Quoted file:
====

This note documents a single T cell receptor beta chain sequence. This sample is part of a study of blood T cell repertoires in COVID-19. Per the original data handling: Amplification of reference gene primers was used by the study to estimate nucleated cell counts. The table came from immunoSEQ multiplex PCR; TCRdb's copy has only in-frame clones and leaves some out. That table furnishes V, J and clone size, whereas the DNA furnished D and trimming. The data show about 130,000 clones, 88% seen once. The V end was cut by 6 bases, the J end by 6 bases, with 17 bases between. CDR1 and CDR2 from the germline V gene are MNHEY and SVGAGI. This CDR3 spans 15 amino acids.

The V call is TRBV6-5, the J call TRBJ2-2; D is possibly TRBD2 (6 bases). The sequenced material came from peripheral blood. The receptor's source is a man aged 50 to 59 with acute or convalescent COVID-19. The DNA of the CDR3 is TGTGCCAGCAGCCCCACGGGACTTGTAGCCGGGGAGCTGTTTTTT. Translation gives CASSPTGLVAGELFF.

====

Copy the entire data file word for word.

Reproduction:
This note documents a single T cell receptor beta chain sequence. This sample is part of a study of blood T cell repertoires in COVID-19. Per the original data handling: Amplification of reference gene primers was used by the study to estimate nucleated cell counts. The table came from immunoSEQ multiplex PCR; TCRdb's copy has only in-frame clones and leaves some out. That table furnishes V, J and clone size, whereas the DNA furnished D and trimming. The data show about 130,000 clones, 88% seen once. The V end was cut by 6 bases, the J end by 6 bases, with 17 bases between. CDR1 and CDR2 from the germline V gene are MNHEY and SVGAGI. This CDR3 spans 15 amino acids.

The V call is TRBV6-5, the J call TRBJ2-2; D is possibly TRBD2 (6 bases). The sequenced material came from peripheral blood. The receptor's source is a man aged 50 to 59 with acute or convalescent COVID-19. The DNA of the CDR3 is TGTGCCAGCAGCCCCACGGGACTTGTAGCCGGGGAGCTGTTTTTT. Translation gives CASSPTGLVAGELFF.